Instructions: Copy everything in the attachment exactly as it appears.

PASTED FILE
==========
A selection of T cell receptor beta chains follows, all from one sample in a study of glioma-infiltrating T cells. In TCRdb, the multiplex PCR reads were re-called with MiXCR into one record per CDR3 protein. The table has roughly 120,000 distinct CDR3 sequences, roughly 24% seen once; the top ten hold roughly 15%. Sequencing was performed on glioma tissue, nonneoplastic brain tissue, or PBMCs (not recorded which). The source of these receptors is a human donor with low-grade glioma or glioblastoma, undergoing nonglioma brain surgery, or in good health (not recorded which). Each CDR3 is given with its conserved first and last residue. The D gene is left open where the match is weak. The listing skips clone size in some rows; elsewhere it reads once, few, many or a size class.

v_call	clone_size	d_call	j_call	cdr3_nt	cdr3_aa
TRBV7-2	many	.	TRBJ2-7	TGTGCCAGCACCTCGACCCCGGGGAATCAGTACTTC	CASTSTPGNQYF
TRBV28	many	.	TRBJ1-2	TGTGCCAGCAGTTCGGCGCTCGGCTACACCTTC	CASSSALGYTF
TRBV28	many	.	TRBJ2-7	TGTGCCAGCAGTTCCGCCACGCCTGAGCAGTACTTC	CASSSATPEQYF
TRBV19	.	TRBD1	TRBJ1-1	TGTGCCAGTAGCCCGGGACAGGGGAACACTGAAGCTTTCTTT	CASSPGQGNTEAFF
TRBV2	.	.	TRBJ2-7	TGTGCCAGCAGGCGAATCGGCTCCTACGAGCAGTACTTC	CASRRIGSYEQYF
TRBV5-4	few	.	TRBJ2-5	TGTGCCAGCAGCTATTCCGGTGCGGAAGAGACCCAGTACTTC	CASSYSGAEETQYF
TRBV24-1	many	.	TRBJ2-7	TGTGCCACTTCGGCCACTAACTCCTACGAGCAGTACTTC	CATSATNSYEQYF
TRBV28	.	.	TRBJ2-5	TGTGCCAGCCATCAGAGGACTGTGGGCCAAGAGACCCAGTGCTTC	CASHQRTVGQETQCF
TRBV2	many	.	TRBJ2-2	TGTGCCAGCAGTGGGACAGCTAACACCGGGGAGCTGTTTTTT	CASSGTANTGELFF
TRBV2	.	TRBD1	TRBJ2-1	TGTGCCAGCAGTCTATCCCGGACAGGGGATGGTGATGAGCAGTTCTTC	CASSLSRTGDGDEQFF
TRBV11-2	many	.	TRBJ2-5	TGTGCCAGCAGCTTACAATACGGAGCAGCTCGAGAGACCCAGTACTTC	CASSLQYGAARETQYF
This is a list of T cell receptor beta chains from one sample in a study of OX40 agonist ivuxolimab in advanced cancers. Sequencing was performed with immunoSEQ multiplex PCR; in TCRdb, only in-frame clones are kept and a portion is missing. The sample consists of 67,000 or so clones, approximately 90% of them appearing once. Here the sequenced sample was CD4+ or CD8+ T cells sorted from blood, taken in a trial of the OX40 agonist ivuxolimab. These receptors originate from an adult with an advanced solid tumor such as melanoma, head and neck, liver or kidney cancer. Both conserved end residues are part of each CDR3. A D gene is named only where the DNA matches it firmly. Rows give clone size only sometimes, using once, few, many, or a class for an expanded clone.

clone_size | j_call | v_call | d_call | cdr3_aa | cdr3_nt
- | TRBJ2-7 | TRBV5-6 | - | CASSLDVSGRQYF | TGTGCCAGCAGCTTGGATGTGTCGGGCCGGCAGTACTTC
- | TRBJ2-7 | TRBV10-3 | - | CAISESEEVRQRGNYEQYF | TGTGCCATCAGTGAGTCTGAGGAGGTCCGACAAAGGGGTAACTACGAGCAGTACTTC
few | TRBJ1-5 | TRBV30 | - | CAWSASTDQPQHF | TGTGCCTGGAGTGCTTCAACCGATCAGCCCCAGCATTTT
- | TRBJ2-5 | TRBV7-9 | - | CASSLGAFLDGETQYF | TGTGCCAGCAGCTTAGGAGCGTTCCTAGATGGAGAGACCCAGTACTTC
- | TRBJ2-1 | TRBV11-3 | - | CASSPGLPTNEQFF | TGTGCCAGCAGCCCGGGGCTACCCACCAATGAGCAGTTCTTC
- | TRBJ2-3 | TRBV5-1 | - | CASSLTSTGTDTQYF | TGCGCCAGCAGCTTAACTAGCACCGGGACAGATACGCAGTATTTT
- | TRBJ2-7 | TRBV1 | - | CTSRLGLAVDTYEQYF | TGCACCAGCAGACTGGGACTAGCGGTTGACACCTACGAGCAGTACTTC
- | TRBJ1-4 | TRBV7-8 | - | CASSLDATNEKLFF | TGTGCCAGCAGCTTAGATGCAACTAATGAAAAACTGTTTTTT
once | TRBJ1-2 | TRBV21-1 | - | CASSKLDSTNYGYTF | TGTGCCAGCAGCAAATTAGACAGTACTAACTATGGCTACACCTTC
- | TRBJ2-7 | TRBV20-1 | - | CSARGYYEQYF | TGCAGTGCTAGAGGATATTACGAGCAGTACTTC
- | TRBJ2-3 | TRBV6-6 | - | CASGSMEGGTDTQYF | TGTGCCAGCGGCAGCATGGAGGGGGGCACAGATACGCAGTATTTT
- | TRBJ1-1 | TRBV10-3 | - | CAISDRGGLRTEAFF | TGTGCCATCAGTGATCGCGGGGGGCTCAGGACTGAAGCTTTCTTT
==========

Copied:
A selection of T cell receptor beta chains follows, all from one sample in a study of glioma-infiltrating T cells. In TCRdb, the multiplex PCR reads were re-called with MiXCR into one record per CDR3 protein. The table has roughly 120,000 distinct CDR3 sequences, roughly 24% seen once; the top ten hold roughly 15%. Sequencing was performed on glioma tissue, nonneoplastic brain tissue, or PBMCs (not recorded which). The source of these receptors is a human donor with low-grade glioma or glioblastoma, undergoing nonglioma brain surgery, or in good health (not recorded which). Each CDR3 is given with its conserved first and last residue. The D gene is left open where the match is weak. The listing skips clone size in some rows; elsewhere it reads once, few, many or a size class.

v_call	clone_size	d_call	j_call	cdr3_nt	cdr3_aa
TRBV7-2	many	.	TRBJ2-7	TGTGCCAGCACCTCGACCCCGGGGAATCAGTACTTC	CASTSTPGNQYF
TRBV28	many	.	TRBJ1-2	TGTGCCAGCAGTTCGGCGCTCGGCTACACCTTC	CASSSALGYTF
TRBV28	many	.	TRBJ2-7	TGTGCCAGCAGTTCCGCCACGCCTGAGCAGTACTTC	CASSSATPEQYF
TRBV19	.	TRBD1	TRBJ1-1	TGTGCCAGTAGCCCGGGACAGGGGAACACTGAAGCTTTCTTT	CASSPGQGNTEAFF
TRBV2	.	.	TRBJ2-7	TGTGCCAGCAGGCGAATCGGCTCCTACGAGCAGTACTTC	CASRRIGSYEQYF
TRBV5-4	few	.	TRBJ2-5	TGTGCCAGCAGCTATTCCGGTGCGGAAGAGACCCAGTACTTC	CASSYSGAEETQYF
TRBV24-1	many	.	TRBJ2-7	TGTGCCACTTCGGCCACTAACTCCTACGAGCAGTACTTC	CATSATNSYEQYF
TRBV28	.	.	TRBJ2-5	TGTGCCAGCCATCAGAGGACTGTGGGCCAAGAGACCCAGTGCTTC	CASHQRTVGQETQCF
TRBV2	many	.	TRBJ2-2	TGTGCCAGCAGTGGGACAGCTAACACCGGGGAGCTGTTTTTT	CASSGTANTGELFF
TRBV2	.	TRBD1	TRBJ2-1	TGTGCCAGCAGTCTATCCCGGACAGGGGATGGTGATGAGCAGTTCTTC	CASSLSRTGDGDEQFF
TRBV11-2	many	.	TRBJ2-5	TGTGCCAGCAGCTTACAATACGGAGCAGCTCGAGAGACCCAGTACTTC	CASSLQYGAARETQYF
This is a list of T cell receptor beta chains from one sample in a study of OX40 agonist ivuxolimab in advanced cancers. Sequencing was performed with immunoSEQ multiplex PCR; in TCRdb, only in-frame clones are kept and a portion is missing. The sample consists of 67,000 or so clones, approximately 90% of them appearing once. Here the sequenced sample was CD4+ or CD8+ T cells sorted from blood, taken in a trial of the OX40 agonist ivuxolimab. These receptors originate from an adult with an advanced solid tumor such as melanoma, head and neck, liver or kidney cancer. Both conserved end residues are part of each CDR3. A D gene is named only where the DNA matches it firmly. Rows give clone size only sometimes, using once, few, many, or a class for an expanded clone.

clone_size | j_call | v_call | d_call | cdr3_aa | cdr3_nt
- | TRBJ2-7 | TRBV5-6 | - | CASSLDVSGRQYF | TGTGCCAGCAGCTTGGATGTGTCGGGCCGGCAGTACTTC
- | TRBJ2-7 | TRBV10-3 | - | CAISESEEVRQRGNYEQYF | TGTGCCATCAGTGAGTCTGAGGAGGTCCGACAAAGGGGTAACTACGAGCAGTACTTC
few | TRBJ1-5 | TRBV30 | - | CAWSASTDQPQHF | TGTGCCTGGAGTGCTTCAACCGATCAGCCCCAGCATTTT
- | TRBJ2-5 | TRBV7-9 | - | CASSLGAFLDGETQYF | TGTGCCAGCAGCTTAGGAGCGTTCCTAGATGGAGAGACCCAGTACTTC
- | TRBJ2-1 | TRBV11-3 | - | CASSPGLPTNEQFF | TGTGCCAGCAGCCCGGGGCTACCCACCAATGAGCAGTTCTTC
- | TRBJ2-3 | TRBV5-1 | - | CASSLTSTGTDTQYF | TGCGCCAGCAGCTTAACTAGCACCGGGACAGATACGCAGTATTTT
- | TRBJ2-7 | TRBV1 | - | CTSRLGLAVDTYEQYF | TGCACCAGCAGACTGGGACTAGCGGTTGACACCTACGAGCAGTACTTC
- | TRBJ1-4 | TRBV7-8 | - | CASSLDATNEKLFF | TGTGCCAGCAGCTTAGATGCAACTAATGAAAAACTGTTTTTT
once | TRBJ1-2 | TRBV21-1 | - | CASSKLDSTNYGYTF | TGTGCCAGCAGCAAATTAGACAGTACTAACTATGGCTACACCTTC
- | TRBJ2-7 | TRBV20-1 | - | CSARGYYEQYF | TGCAGTGCTAGAGGATATTACGAGCAGTACTTC
- | TRBJ2-3 | TRBV6-6 | - | CASGSMEGGTDTQYF | TGTGCCAGCGGCAGCATGGAGGGGGGCACAGATACGCAGTATTTT
- | TRBJ1-1 | TRBV10-3 | - | CAISDRGGLRTEAFF | TGTGCCATCAGTGATCGCGGGGGGCTCAGGACTGAAGCTTTCTTT